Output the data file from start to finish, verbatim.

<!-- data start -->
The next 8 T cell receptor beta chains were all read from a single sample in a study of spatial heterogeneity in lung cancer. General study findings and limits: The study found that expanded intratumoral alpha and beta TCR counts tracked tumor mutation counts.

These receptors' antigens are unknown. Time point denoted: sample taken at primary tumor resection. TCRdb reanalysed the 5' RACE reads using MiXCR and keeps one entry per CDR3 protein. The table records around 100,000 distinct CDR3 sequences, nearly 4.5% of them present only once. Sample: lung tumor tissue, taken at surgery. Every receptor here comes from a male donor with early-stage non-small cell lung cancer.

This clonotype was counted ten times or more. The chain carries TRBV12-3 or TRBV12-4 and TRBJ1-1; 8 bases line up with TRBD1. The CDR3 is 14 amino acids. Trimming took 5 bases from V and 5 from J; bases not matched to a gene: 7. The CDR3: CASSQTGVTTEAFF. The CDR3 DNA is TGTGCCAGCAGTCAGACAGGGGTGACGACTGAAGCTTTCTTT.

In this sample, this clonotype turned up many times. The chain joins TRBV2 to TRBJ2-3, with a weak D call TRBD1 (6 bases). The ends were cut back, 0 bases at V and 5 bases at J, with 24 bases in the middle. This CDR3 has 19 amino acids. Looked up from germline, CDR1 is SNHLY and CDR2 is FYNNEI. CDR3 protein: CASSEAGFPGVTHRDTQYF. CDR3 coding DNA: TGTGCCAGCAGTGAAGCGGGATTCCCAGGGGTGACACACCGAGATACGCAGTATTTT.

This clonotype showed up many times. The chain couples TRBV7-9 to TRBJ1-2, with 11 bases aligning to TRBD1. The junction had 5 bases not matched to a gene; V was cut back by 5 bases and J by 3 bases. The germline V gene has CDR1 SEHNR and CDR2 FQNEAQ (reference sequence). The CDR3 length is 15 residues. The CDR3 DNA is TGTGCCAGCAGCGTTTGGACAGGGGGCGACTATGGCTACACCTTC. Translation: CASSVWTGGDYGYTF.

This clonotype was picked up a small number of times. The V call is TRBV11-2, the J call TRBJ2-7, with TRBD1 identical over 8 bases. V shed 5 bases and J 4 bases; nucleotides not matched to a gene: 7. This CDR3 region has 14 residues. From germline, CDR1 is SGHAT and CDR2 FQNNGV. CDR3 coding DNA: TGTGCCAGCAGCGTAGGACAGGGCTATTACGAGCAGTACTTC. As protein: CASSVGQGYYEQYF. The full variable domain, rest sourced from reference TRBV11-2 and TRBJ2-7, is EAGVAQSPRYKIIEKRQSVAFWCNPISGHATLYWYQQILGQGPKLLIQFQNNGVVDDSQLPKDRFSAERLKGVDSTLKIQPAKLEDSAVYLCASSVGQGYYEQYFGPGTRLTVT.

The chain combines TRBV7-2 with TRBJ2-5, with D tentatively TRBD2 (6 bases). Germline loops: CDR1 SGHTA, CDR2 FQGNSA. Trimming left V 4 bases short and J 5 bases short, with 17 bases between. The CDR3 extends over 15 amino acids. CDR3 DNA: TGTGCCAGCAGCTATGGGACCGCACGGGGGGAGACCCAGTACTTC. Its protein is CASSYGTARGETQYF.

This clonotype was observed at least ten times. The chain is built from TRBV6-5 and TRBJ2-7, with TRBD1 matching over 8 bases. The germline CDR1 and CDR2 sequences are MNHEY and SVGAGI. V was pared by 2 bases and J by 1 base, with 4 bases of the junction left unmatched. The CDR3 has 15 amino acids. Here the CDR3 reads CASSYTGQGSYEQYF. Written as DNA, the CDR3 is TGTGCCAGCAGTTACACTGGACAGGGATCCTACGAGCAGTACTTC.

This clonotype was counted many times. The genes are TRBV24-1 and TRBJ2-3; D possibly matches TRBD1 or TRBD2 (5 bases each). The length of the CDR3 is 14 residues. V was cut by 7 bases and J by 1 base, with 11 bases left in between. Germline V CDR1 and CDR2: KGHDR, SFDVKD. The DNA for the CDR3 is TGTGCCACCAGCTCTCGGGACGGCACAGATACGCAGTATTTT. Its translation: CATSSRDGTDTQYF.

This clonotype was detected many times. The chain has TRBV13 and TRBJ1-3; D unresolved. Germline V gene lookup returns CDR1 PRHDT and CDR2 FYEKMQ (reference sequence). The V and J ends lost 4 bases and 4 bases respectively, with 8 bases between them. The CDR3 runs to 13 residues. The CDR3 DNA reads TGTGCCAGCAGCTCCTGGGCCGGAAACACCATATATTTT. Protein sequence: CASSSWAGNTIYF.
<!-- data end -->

The next 8 T cell receptor beta chains were all read from a single sample in a study of spatial heterogeneity in lung cancer. General study findings and limits: The study found that expanded intratumoral alpha and beta TCR counts tracked tumor mutation counts.

These receptors' antigens are unknown. Time point denoted: sample taken at primary tumor resection. TCRdb reanalysed the 5' RACE reads using MiXCR and keeps one entry per CDR3 protein. The table records around 100,000 distinct CDR3 sequences, nearly 4.5% of them present only once. Sample: lung tumor tissue, taken at surgery. Every receptor here comes from a male donor with early-stage non-small cell lung cancer.

This clonotype was counted ten times or more. The chain carries TRBV12-3 or TRBV12-4 and TRBJ1-1; 8 bases line up with TRBD1. The CDR3 is 14 amino acids. Trimming took 5 bases from V and 5 from J; bases not matched to a gene: 7. The CDR3: CASSQTGVTTEAFF. The CDR3 DNA is TGTGCCAGCAGTCAGACAGGGGTGACGACTGAAGCTTTCTTT.

In this sample, this clonotype turned up many times. The chain joins TRBV2 to TRBJ2-3, with a weak D call TRBD1 (6 bases). The ends were cut back, 0 bases at V and 5 bases at J, with 24 bases in the middle. This CDR3 has 19 amino acids. Looked up from germline, CDR1 is SNHLY and CDR2 is FYNNEI. CDR3 protein: CASSEAGFPGVTHRDTQYF. CDR3 coding DNA: TGTGCCAGCAGTGAAGCGGGATTCCCAGGGGTGACACACCGAGATACGCAGTATTTT.

This clonotype showed up many times. The chain couples TRBV7-9 to TRBJ1-2, with 11 bases aligning to TRBD1. The junction had 5 bases not matched to a gene; V was cut back by 5 bases and J by 3 bases. The germline V gene has CDR1 SEHNR and CDR2 FQNEAQ (reference sequence). The CDR3 length is 15 residues. The CDR3 DNA is TGTGCCAGCAGCGTTTGGACAGGGGGCGACTATGGCTACACCTTC. Translation: CASSVWTGGDYGYTF.

This clonotype was picked up a small number of times. The V call is TRBV11-2, the J call TRBJ2-7, with TRBD1 identical over 8 bases. V shed 5 bases and J 4 bases; nucleotides not matched to a gene: 7. This CDR3 region has 14 residues. From germline, CDR1 is SGHAT and CDR2 FQNNGV. CDR3 coding DNA: TGTGCCAGCAGCGTAGGACAGGGCTATTACGAGCAGTACTTC. As protein: CASSVGQGYYEQYF. The full variable domain, rest sourced from reference TRBV11-2 and TRBJ2-7, is EAGVAQSPRYKIIEKRQSVAFWCNPISGHATLYWYQQILGQGPKLLIQFQNNGVVDDSQLPKDRFSAERLKGVDSTLKIQPAKLEDSAVYLCASSVGQGYYEQYFGPGTRLTVT.

The chain combines TRBV7-2 with TRBJ2-5, with D tentatively TRBD2 (6 bases). Germline loops: CDR1 SGHTA, CDR2 FQGNSA. Trimming left V 4 bases short and J 5 bases short, with 17 bases between. The CDR3 extends over 15 amino acids. CDR3 DNA: TGTGCCAGCAGCTATGGGACCGCACGGGGGGAGACCCAGTACTTC. Its protein is CASSYGTARGETQYF.

This clonotype was observed at least ten times. The chain is built from TRBV6-5 and TRBJ2-7, with TRBD1 matching over 8 bases. The germline CDR1 and CDR2 sequences are MNHEY and SVGAGI. V was pared by 2 bases and J by 1 base, with 4 bases of the junction left unmatched. The CDR3 has 15 amino acids. Here the CDR3 reads CASSYTGQGSYEQYF. Written as DNA, the CDR3 is TGTGCCAGCAGTTACACTGGACAGGGATCCTACGAGCAGTACTTC.

This clonotype was counted many times. The genes are TRBV24-1 and TRBJ2-3; D possibly matches TRBD1 or TRBD2 (5 bases each). The length of the CDR3 is 14 residues. V was cut by 7 bases and J by 1 base, with 11 bases left in between. Germline V CDR1 and CDR2: KGHDR, SFDVKD. The DNA for the CDR3 is TGTGCCACCAGCTCTCGGGACGGCACAGATACGCAGTATTTT. Its translation: CATSSRDGTDTQYF.

This clonotype was detected many times. The chain has TRBV13 and TRBJ1-3; D unresolved. Germline V gene lookup returns CDR1 PRHDT and CDR2 FYEKMQ (reference sequence). The V and J ends lost 4 bases and 4 bases respectively, with 8 bases between them. The CDR3 runs to 13 residues. The CDR3 DNA reads TGTGCCAGCAGCTCCTGGGCCGGAAACACCATATATTTT. Protein sequence: CASSSWAGNTIYF.